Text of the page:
In the middle of the debate over the Northern Harvest incident, St. John’s last week hosted a conference for the aquaculture industry. The province released updated policies and procedures, including tighter public reporting requirements and an obligation for fish operators to pay a security bond.

But Premier Dwight Ball also announced funding for an initiative to drive recruitment in the industry, which represents about 16 per cent of the province’s seafood industry, touting the industry’s employment potential as part of his government’s growth strategy.

Tension between federal and provincial wishes for aquaculture in Canada has popped up as an election issue, and one item in the federal Liberal election platform released Sunday has sparked concern within the industry. The party says it will develop a plan to move British Columbia from open net salmon farming to closed containment by 2025.

A joint statement by the Canadian Aquaculture Industry Alliance and regional counterparts in B.C., Ontario, Nova Scotia, P.E.I. and Newfoundland and Labrador called the proposal “highly irresponsible” with potential “far-reaching negative consequences for Canadian jobs and the environment.”

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Timothy Kennedy, president of the organization, said in a statement that the policy was “not grounded in science” and would “threaten good middle-class jobs across Canada.”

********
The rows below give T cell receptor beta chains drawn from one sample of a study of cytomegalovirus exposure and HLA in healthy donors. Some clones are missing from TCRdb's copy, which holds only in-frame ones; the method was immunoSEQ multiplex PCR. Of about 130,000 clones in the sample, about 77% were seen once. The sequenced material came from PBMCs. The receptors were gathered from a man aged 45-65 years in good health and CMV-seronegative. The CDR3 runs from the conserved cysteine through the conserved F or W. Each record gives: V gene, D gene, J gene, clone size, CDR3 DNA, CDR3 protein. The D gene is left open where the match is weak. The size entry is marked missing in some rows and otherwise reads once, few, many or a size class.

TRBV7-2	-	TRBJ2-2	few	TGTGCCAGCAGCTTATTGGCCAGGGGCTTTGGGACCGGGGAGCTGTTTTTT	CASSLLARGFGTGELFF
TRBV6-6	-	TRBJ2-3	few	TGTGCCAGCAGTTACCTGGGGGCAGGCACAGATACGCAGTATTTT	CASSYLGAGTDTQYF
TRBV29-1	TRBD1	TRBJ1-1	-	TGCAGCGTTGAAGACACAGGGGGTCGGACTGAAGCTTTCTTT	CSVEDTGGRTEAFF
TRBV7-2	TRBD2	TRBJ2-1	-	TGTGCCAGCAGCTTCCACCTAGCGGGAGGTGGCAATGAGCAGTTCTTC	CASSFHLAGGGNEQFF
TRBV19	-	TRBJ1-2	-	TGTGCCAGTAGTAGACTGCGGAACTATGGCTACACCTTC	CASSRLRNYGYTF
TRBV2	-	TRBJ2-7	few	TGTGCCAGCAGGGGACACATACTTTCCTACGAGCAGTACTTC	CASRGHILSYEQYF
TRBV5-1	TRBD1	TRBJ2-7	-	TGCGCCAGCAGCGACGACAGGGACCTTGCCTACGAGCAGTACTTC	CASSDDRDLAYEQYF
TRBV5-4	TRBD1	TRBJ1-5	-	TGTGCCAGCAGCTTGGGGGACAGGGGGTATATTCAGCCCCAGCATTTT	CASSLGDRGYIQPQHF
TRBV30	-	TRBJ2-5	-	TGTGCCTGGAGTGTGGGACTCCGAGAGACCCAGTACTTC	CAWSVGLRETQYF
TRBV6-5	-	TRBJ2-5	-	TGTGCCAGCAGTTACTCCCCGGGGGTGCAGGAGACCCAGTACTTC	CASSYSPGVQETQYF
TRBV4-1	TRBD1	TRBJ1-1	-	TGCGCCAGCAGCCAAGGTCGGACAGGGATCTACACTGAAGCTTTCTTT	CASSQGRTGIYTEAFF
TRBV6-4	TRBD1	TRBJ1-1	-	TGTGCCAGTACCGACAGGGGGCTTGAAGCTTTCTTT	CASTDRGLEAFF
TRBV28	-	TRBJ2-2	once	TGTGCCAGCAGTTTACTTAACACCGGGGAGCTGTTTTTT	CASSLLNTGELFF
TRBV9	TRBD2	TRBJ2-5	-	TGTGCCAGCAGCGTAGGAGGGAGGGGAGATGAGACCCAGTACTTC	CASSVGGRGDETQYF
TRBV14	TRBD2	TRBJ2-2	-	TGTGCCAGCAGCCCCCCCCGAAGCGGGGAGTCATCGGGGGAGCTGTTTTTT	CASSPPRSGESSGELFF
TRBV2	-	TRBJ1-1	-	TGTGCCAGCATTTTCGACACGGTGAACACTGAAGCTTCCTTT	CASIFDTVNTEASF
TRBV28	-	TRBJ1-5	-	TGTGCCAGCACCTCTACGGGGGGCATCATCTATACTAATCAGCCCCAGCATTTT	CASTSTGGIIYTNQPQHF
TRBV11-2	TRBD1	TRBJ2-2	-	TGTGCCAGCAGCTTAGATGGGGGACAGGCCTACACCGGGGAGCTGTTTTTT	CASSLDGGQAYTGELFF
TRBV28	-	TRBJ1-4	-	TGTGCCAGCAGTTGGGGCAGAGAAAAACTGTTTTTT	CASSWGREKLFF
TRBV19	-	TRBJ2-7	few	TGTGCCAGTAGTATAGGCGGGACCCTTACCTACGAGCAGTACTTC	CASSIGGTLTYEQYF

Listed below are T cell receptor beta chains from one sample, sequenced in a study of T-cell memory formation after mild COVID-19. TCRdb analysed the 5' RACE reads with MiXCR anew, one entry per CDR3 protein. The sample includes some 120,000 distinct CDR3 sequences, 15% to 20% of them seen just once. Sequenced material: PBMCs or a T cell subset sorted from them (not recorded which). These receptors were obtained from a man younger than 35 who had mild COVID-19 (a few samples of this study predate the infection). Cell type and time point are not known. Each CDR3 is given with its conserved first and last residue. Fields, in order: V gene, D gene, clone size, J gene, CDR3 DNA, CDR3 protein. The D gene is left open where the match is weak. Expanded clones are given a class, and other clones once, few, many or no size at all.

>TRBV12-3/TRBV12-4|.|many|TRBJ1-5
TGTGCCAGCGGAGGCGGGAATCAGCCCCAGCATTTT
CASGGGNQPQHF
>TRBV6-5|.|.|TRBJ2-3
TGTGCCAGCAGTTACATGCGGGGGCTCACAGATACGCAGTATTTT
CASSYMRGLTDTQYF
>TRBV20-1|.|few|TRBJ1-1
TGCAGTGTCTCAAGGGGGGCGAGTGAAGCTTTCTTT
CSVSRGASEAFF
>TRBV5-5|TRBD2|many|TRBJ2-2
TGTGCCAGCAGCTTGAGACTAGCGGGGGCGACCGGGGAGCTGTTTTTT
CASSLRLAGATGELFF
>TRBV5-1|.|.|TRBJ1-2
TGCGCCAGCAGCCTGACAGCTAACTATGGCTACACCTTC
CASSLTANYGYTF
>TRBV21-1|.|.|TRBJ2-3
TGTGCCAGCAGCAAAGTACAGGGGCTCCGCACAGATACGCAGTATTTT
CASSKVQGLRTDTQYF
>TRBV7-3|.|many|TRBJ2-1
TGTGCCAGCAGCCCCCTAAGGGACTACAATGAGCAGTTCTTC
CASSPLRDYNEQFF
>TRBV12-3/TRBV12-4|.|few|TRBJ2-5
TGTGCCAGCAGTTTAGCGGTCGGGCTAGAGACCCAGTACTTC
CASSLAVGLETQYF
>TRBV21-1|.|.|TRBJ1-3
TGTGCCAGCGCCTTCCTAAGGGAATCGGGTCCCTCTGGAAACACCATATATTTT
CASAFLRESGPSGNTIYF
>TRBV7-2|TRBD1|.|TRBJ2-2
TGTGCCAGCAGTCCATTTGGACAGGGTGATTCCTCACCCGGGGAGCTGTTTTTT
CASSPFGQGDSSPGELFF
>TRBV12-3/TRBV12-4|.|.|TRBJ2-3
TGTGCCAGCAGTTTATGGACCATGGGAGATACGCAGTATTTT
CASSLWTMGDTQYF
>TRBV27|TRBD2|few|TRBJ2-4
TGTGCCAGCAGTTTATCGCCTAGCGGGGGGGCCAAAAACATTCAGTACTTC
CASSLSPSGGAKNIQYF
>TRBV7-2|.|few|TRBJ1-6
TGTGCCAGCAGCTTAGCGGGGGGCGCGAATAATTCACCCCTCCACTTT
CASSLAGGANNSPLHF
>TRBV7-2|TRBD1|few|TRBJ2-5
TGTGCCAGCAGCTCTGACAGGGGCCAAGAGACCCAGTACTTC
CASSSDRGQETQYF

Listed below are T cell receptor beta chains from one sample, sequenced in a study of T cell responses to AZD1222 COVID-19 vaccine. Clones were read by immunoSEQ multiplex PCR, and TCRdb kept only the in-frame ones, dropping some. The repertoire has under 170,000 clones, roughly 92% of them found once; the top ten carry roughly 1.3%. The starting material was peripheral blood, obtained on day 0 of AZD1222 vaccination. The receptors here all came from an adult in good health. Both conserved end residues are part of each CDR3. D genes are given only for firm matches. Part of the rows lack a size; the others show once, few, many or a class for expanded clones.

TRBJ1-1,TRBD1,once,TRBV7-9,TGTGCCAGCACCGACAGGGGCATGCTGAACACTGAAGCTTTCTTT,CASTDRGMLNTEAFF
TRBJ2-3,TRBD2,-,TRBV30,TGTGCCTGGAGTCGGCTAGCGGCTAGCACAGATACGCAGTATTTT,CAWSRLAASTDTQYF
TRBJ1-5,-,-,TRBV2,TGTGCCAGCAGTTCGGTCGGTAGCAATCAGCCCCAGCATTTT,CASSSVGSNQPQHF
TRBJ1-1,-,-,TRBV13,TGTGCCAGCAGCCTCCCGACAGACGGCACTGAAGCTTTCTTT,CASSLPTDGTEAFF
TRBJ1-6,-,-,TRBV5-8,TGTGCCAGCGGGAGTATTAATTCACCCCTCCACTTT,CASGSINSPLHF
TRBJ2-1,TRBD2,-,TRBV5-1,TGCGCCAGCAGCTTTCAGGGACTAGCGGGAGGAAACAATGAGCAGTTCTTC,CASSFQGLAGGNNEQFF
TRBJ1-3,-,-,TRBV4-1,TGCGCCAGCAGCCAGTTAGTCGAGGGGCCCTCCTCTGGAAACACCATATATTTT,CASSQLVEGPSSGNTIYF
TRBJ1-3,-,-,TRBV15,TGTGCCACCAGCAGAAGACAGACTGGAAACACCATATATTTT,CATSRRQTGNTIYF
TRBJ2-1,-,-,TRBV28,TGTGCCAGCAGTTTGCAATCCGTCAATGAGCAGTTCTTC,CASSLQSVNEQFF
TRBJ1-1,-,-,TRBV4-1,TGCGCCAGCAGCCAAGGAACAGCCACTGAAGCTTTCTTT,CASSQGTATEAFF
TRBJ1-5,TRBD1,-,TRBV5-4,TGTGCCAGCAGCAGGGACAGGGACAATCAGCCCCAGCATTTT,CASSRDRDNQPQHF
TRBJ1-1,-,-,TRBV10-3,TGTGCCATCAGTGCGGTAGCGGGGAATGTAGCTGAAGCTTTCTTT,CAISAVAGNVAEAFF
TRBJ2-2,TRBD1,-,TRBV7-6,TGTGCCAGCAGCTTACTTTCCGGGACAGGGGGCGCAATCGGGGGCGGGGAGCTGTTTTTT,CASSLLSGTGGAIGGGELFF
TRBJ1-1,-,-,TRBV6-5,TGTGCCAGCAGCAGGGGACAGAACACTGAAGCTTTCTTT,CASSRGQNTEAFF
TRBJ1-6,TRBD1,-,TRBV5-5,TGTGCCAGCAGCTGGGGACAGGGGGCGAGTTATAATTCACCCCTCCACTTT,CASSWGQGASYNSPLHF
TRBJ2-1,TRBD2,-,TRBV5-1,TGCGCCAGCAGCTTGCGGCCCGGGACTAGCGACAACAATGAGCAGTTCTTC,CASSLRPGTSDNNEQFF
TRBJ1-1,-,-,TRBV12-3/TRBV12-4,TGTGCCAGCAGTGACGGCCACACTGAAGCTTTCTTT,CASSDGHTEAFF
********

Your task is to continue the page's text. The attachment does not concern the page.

Aquaculture represents 20 per cent of Canada’s seafood production, with salmon and other fin fish making up almost 80 per cent of output. About half of farmed fish come from British Columbia and most of the rest from the Atlantic provinces, according to federal government statistics.

The number of Atlantic Canadian fish farms is growing, with a flurry of funding announcements for new project sites and research coming from federal and provincial governments over the last year.

During this period of growth, one federal watchdog warned in a report last year that Fisheries and Oceans Canada had not balanced the industry’s risks with its mandate to protect wild fish.

In a 2018 report, Julie Gelfand, federal environment commissioner at the time, called for more detailed monitoring and study of the industry, pointing to the under-studied effect of pesticide use and the risk of salmon escapes. These escapes can result in genetic defects that threaten wild fish populations.

A study of a notorious 2013 escape of approximately 20,000 salmon from a Newfoundland pen confirmed fears about the risks these escapees pose to wild populations. Federal fisheries scientists reported “widespread evidence of hybridization” after the 2013 escape, finding offspring of wild and farmed fish in 17 out of 18 surveyed rivers, according to a report published in September 2018 in the journal Communication Biology.

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Crabbe said a sustainable, more environmentally safe industry is possible if regulators acknowledge mistakes, restore public trust and look abroad for best practices.

“No industry can grow if people don’t trust the companies, if people don’t trust the regulators and if the industry itself is causing inappropriate and undue harm to the environment within which it operates,” he said. “At that point it’s just not a sustainable industry.”